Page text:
Common reasons that wills are contested and how to remedy them - Australian Wills and Estate Law
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Common reasons that wills are contested and how to remedy them

The last will and testament is your final word on the division of your estate between family and other parties you have outlined. Naturally, the will can be a hotly contested issue after you pass away and may even be legally challenged by someone with an interest in it.

During the probate process, the will may be challenged and it is best to understand why this might happen so that the estate plan can be changed accordingly. Let’s look at some of the most common reasons a will is disputed and how to avoid them.

Another will exists

It is not uncommon that many people go through several different drafts of their will before they pass away. This can cause confusion during the probate process if there is no clear indication of which will the deceased intended to be used.

The best way to avoid this confusion is to make sure all wills are dated and that there is a clause saying the most recent will trumps all previous ones.

Mental fitness

Known as ‘lack of testamentary capacity’ this challenge implies that the deceased did not have the mental capacity to understand why they were writing in their will. A will is only legal if the deceased had testamentary capacity at the time of signing.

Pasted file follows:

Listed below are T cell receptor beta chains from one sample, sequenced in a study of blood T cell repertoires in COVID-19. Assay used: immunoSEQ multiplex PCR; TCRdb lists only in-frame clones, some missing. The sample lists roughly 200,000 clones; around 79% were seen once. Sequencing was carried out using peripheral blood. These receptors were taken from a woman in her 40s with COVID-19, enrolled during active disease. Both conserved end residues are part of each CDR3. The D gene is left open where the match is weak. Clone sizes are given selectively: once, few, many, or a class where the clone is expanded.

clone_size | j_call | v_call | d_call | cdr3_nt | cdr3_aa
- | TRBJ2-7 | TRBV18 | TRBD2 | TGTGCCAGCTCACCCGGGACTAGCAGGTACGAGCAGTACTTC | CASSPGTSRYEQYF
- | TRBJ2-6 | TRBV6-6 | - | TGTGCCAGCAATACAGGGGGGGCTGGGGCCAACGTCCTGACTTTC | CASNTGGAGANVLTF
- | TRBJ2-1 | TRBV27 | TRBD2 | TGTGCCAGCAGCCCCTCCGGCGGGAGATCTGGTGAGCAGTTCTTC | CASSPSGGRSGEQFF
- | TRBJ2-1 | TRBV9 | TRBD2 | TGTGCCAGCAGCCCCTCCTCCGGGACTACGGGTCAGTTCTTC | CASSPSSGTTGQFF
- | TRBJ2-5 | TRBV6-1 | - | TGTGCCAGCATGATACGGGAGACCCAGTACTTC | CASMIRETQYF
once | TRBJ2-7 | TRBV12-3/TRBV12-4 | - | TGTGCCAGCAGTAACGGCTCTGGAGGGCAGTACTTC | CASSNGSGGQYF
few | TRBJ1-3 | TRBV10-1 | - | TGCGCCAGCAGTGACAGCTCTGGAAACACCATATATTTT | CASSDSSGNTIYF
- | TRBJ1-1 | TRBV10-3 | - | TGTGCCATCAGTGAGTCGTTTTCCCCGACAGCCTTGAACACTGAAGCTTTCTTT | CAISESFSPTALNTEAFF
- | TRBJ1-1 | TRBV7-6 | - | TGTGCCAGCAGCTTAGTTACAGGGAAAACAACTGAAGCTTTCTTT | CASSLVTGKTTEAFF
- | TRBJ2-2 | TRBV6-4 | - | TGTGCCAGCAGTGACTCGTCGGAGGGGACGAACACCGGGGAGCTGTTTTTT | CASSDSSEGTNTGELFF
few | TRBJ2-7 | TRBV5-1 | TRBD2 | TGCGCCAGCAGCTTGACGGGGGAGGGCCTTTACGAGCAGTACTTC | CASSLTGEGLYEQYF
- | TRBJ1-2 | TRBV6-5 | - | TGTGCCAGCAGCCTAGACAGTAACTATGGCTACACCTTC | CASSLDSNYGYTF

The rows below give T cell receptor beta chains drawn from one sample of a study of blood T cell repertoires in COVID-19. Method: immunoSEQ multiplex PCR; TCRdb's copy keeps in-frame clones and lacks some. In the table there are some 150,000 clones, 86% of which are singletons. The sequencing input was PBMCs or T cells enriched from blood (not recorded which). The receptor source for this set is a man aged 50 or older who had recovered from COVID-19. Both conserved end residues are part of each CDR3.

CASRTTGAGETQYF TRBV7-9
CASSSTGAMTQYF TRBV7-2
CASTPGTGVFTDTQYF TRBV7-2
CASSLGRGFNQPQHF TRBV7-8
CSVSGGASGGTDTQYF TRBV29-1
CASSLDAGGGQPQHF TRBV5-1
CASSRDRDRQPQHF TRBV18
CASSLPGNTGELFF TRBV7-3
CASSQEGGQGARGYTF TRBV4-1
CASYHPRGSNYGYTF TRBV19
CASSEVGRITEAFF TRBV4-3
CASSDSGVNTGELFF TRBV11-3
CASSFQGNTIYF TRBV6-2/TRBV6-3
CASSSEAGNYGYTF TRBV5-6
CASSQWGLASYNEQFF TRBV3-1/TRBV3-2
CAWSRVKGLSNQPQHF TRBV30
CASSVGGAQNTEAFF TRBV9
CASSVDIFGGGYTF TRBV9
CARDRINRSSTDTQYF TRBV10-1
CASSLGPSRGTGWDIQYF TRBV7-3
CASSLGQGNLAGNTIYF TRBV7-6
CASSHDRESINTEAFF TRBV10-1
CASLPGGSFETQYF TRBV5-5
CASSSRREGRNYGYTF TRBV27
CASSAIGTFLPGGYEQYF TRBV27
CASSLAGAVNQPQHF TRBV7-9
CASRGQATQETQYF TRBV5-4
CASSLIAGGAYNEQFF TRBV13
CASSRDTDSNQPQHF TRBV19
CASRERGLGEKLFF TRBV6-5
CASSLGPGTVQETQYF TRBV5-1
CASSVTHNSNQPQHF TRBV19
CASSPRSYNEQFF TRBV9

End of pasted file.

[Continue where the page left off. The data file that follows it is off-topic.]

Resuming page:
Diseases that affect elderly people like dementia or Alzheimer’s can be cause for testamentary capacity to be contested. Avoid this by making sure to write your will while you are still healthy and mentally proficient.

Undue influence

In some cases a will is contested because a party has reason to believe that the testator was manipulated by another party to write their will a certain way. It is normally very difficult to prove this challenge however.

The best way to avoid this complication is to only discuss your will with an estate lawyer or spouse and give no chance for others to influence your decisions.

The will lacks witnesses and other details

All wills must be signed with witnesses present. The will must also have written elements that outline who will receive property and assets after your death.

This is why it is important to make sure that the will is thoroughly prepared with an estate lawyer so that there is no room for speculation about your final wishes. This is why you always require the expertise of an estate planner when preparing a last will and testament.

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